Constitutional Law I(C) — Syllabus
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NOTE: This practice exam will have no effect on your grade, whether you turn it in or not. I will also make a model answer to everyone available later.
Optional anonymity: If you turn an answer in, you may do one of two things:
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There is no particular need for anonymity; the practice exam will not count toward your final grade. But you have the option if you wish.
I strongly suggest that you just look at or print out the cover page now, but do not look at or print out the practice exam question until you are ready to devote 60 minutes to writing an answer to it.
Note: For all the assignments in this syllabus, I suggest that you read over the questions about the material posted on the Current Assignments page before you begin reading the material, and then go over the questions after you have read the material. We may not discuss every single question posted on the Current Assignments page, and I may ask questions in class that I haven’t posted, but in general the questions on the page will reflect what we’re going to go over.
I. Introduction to the Study of Constitutional Law
CB 1-7; Supp. 1-9 (Toobin article)
1. What Is the Best Text?
a. The U.S. Constitution
CB xli-lvi (US Constitution); Supp. 10-11
b. Other Constitutions
The U.S. Constitution, amended as proposed by Levin, CB xli-lvi and Supp. 12-22
The Canadian Constitution, Supp. 23-55
The South African Constitution, Supp. 56-136
Supp. 137-140 (Field, Williams articles)
2.What Is the Authoritative Version of the Text of the U.S. Constitution?
Supp. 141-163; CB 134-136 (note 4)
3. Is a Constitution More than the Text?
Supp. 164-167, 168-178 [Quebec case and statute]; CB 83-84 (Note 1, Advisory Opinions)
4. Does the Text Govern Changes to the Text?
CB xli-lvi (US Constitution)
CB 134-136 (Note 4)
C. The Adoption of the U.S. Constitution: Federalist and Anti-Federalist Perspectives
CB 7-25; Supp. 199-202
D. Interpreting the U.S. Constitution: Two Case Studies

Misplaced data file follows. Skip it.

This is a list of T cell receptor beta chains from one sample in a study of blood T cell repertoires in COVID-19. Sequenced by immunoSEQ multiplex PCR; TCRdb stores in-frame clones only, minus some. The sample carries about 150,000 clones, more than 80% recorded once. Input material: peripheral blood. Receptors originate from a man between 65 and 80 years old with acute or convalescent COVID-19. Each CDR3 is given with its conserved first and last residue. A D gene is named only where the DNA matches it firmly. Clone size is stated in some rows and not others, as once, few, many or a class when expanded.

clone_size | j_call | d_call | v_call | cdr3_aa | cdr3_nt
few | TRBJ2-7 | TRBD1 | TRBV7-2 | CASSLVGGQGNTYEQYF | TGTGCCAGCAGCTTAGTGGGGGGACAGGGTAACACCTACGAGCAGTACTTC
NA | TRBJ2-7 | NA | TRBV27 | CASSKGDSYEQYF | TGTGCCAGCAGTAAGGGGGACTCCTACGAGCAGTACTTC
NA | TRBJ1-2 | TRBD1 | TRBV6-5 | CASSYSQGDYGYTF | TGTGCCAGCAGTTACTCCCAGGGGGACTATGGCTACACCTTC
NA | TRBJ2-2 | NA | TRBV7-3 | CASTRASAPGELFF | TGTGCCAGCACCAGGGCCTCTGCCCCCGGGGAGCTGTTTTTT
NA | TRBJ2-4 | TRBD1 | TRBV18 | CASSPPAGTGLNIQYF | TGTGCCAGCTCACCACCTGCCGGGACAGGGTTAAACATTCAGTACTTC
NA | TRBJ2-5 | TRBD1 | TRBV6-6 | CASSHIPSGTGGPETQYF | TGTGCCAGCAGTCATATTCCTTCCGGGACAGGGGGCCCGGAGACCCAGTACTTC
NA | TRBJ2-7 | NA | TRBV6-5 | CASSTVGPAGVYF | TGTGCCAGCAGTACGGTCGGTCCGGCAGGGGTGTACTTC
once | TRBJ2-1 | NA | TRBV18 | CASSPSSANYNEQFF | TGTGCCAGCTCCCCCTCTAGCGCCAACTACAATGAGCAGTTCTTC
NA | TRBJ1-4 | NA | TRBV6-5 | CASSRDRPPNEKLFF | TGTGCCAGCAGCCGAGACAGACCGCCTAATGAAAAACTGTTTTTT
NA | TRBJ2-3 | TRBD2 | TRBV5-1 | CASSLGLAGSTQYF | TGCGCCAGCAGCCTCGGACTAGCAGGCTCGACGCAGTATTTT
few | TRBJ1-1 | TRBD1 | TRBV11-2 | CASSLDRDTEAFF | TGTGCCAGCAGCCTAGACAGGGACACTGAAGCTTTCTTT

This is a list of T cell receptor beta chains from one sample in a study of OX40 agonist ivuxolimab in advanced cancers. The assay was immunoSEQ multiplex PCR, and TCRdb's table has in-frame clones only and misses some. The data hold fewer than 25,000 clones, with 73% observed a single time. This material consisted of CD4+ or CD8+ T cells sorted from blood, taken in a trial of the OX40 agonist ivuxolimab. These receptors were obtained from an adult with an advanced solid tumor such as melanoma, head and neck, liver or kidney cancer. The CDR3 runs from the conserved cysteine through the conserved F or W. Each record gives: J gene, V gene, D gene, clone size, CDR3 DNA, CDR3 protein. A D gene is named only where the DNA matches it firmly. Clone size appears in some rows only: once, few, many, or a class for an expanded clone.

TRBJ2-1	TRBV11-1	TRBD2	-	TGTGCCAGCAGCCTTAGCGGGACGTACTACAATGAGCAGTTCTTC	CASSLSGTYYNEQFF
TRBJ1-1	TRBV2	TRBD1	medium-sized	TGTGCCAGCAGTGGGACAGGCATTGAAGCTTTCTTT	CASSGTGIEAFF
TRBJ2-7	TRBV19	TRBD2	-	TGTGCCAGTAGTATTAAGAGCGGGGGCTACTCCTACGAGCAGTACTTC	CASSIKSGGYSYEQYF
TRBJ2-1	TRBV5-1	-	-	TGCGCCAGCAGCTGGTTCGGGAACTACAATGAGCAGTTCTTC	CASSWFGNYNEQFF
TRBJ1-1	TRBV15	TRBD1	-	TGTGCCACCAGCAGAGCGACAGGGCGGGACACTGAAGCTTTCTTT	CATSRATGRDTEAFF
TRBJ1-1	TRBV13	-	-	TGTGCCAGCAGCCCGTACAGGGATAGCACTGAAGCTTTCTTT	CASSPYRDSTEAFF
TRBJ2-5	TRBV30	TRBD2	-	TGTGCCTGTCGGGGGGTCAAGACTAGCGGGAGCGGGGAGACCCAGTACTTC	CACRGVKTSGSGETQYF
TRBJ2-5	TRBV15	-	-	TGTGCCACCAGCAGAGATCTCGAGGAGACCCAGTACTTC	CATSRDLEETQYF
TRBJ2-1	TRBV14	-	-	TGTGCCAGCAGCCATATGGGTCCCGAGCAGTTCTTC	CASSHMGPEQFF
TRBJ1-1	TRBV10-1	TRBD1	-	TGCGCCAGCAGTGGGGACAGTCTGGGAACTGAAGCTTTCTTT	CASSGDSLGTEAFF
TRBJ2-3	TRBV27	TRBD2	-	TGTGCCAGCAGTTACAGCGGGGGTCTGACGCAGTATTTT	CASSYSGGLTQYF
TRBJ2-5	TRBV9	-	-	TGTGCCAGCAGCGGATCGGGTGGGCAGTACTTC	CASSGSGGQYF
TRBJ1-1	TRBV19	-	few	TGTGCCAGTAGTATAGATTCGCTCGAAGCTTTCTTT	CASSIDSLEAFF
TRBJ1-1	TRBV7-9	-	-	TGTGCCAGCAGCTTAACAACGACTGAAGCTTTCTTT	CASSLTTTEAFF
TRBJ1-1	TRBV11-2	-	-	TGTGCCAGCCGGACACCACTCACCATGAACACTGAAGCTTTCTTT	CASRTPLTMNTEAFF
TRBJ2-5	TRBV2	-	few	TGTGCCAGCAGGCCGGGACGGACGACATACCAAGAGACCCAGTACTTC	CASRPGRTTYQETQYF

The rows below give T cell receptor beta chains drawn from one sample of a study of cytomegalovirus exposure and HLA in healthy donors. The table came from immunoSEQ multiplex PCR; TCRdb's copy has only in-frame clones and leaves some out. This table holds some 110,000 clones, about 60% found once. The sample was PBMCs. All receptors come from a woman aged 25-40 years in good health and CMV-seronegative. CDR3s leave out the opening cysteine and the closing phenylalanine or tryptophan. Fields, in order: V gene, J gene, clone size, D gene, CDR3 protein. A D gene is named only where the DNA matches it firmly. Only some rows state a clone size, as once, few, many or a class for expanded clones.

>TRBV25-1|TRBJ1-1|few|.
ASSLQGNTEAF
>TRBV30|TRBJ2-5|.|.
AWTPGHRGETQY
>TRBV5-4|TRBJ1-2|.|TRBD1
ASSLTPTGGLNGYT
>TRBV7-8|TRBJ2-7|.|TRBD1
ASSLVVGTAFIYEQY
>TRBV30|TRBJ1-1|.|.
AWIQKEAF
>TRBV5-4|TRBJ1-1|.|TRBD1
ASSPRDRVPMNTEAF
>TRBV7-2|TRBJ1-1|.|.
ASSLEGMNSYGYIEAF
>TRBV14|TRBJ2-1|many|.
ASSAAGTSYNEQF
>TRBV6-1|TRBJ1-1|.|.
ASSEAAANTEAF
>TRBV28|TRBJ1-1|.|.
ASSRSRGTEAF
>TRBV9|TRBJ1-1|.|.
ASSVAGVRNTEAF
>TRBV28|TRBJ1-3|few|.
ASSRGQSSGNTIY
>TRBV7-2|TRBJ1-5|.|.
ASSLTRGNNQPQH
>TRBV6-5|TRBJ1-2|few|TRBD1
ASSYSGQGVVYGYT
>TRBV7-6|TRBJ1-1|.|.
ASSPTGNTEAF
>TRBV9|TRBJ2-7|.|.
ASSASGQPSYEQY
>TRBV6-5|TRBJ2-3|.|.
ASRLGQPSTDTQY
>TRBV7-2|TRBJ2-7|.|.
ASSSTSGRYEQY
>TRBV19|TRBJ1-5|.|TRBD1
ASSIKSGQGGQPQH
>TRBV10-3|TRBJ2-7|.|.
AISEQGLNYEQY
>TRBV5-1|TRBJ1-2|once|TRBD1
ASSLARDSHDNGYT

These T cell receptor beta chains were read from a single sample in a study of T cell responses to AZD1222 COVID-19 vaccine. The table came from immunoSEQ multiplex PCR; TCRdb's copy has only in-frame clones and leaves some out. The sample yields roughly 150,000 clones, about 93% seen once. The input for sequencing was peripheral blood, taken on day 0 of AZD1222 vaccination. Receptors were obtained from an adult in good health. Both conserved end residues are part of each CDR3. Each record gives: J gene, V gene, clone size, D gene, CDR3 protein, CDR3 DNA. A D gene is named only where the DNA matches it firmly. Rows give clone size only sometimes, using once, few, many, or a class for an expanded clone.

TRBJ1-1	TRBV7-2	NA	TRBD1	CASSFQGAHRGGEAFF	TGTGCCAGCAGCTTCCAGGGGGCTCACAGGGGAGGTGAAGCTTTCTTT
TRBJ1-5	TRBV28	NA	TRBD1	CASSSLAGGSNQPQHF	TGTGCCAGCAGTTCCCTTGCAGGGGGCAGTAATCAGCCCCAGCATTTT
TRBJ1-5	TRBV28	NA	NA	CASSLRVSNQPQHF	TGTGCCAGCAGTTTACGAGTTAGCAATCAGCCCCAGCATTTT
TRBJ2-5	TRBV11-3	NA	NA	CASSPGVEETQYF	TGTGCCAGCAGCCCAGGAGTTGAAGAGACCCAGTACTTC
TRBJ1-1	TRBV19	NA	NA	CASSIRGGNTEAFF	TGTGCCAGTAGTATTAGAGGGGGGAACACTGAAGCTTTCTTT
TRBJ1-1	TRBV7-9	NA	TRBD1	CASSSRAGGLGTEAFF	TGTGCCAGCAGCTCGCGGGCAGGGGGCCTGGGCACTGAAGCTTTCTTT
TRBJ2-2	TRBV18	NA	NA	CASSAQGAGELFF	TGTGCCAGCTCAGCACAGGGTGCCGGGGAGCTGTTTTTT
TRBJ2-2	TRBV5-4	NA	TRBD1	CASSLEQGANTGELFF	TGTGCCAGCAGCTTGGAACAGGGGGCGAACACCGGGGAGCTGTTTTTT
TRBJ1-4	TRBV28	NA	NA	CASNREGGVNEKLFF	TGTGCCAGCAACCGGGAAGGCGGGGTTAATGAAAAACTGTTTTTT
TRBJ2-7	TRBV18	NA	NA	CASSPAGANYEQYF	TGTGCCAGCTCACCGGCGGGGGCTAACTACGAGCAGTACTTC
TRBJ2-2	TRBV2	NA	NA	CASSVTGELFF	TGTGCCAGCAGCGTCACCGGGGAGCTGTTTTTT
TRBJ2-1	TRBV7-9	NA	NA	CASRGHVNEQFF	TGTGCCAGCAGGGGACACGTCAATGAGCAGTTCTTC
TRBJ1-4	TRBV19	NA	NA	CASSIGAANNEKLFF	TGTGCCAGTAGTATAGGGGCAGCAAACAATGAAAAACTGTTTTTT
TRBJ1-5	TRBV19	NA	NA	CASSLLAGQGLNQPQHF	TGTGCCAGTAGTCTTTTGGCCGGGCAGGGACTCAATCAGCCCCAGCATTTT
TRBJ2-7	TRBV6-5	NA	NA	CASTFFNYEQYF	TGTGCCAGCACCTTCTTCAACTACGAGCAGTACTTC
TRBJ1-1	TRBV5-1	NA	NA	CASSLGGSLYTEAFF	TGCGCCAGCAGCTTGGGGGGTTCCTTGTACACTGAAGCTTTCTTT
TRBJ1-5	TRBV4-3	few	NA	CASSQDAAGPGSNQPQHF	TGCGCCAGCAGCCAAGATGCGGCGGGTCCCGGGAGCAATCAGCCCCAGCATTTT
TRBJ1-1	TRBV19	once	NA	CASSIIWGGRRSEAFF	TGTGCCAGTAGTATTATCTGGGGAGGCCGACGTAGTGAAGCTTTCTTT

1. Heller v. District of Columbia
CB 48-52; Supp. 203-204 (Liptak article)
2. The Bank of the United States and the Powers of the Federal Government
A. Introduction: The Power of Judicial Review
1. Marbury v. Madison
Supp. 205-212 (review), Supp. 216-219
2. Martin v. Hunter’s Lessee; Judicial Exclusivity in Constitutional Interpretation
Note: On Supp. 229, the last four words of line 2 should be “of a State in,” not “or a State in”. Corrected Supp. 229.
B. The Uses of Judicial Review: Slavery
CB 65-69, 453-464; CB xli, xliv, xlvii-xlviii [Art. I § 2 cl. 3, Art. I § 9 cl. 1; Art. IV §§ 2, 3]
C. Limitations on the Powers of the Federal Courts
1. Political Control of the Supreme Court
CB 69-82, 155-158
2. Advisory Opinions, Standing and the Political Question Doctrine
a. Advisory Opinions
CB 82-84; CB xlvi (Art. II § 2 cl. 2)
i. Allen v. Wright
ii. Conceptualizing Injury; Widespread Injuries
CB 106-117 (through Note 4); CB xliii [Art. I § 6 cl. 2]
iii. Likelihood of Injury
CB 89-97, 117-118 (Note 5)
CB Supp. 1-11
iv. Massachusetts v. EPA; Newdow, Perry, and Windsor
CB 97-106, 118-121, CB Supp. 12-15
v. Standing to Challenge the Individual Mandate in the Health Care Bill
Supp. 232-233, 233A
c. Political Question Doctrine
CB 121-141, CB xli, xliii [Art. I §§ 2,3,6,7], li-lii [14th Am. § 3]
d. Standing and Political Question Doctrine: Two Case Studies
i. Common Cause v. Biden
ii. Bush v. Gore
CB 142-153; CB xlv [Art. II § 1 cl. 2], CB l-li [Twelfth Amendment]
e. Ripeness & Mootness
B. Approaches to Determining the Distribution of Federal Powers
C. The President, Congress, and Foreign Affairs
1. Executive Authority in Foreign Affairs
CB 382-389, 409-411
Supp. 39 (Constitution Act, 1867 [Canada], § 132) New!
Supp. 66, 114-115 (South African Constitution, § 39; §§ 231-233) New!
2. The Use of Force
CB 389-391 (through Note 1), 406-411
Supp. 247-251 [the War Powers Resolution]
Supp. 64-66, 70, 74, 77-79, 107-108
(South African Constitution § 37; § 55; § 73; § 77; §§ 83-85; §§ 200-204) New!
3. The “War on Terror”
a. Hamdi v. Rumsfeld
CB 391 (Note 2)-400
b. Hamdan,, Boumediene, and Other Issues
D. Domestic Affairs
1. Executive Privilege, Impeachment, and Immunity
CB 411-424; CB xliii [Art. I § 6 cl. 1]
2. Nondelegation/Administrative Authority
CB 424-429, 435-439
Supp. 252-253 [Bush Administration bailout proposal]
3. Administrative Agencies and the Separation of Powers
a. Textualist/Strict Separation Approaches
i. INS v. Chadha
ii. Bowsher and Metropolitan Airports
CB 439-441, 451 (Note 5)
b. Pragmatic Approaches
CB 441-451 (through Note 4)
4. Recess Apppointments
A. The Purpose of the Commerce Clause / The First Period of Interpretation of the Commerce Clause
CB 159-169, 172-175 (through Note 2), 177-179 (Notes 4-9)
B. Before the New Deal: The Second Period of Interpretation of the Commerce Clause
1. Limits on Congress’s Powers CB 179-185 (through “Note: Prohibiting Interstate Transportation”), CB 169-170
CB 185-193 (through Note 4), CB 1555-1560
2. Limits on State Powers: Lochner v. New York
CB 750-766; CB 65-69 (Calder v. Bull, natural law) (review)
C. The New Deal and Its Legacy: The Third Period of Interpretation of the Commerce Clause
CB 192 (Note 5)-199, 171-172, 199-203, 766-776
D. Contemporary Interpretations of the Commerce Clause
1. “Internal” Limits on the Scope of the Commerce Clause Power
a. In General
b. Health Care: The Individual Mandate
2. The Tenth Amendment as an External Limit on the Scope of Commerce Clause Power
CB 175-177 (Note 3), 351-365
E. Other Powers of Congress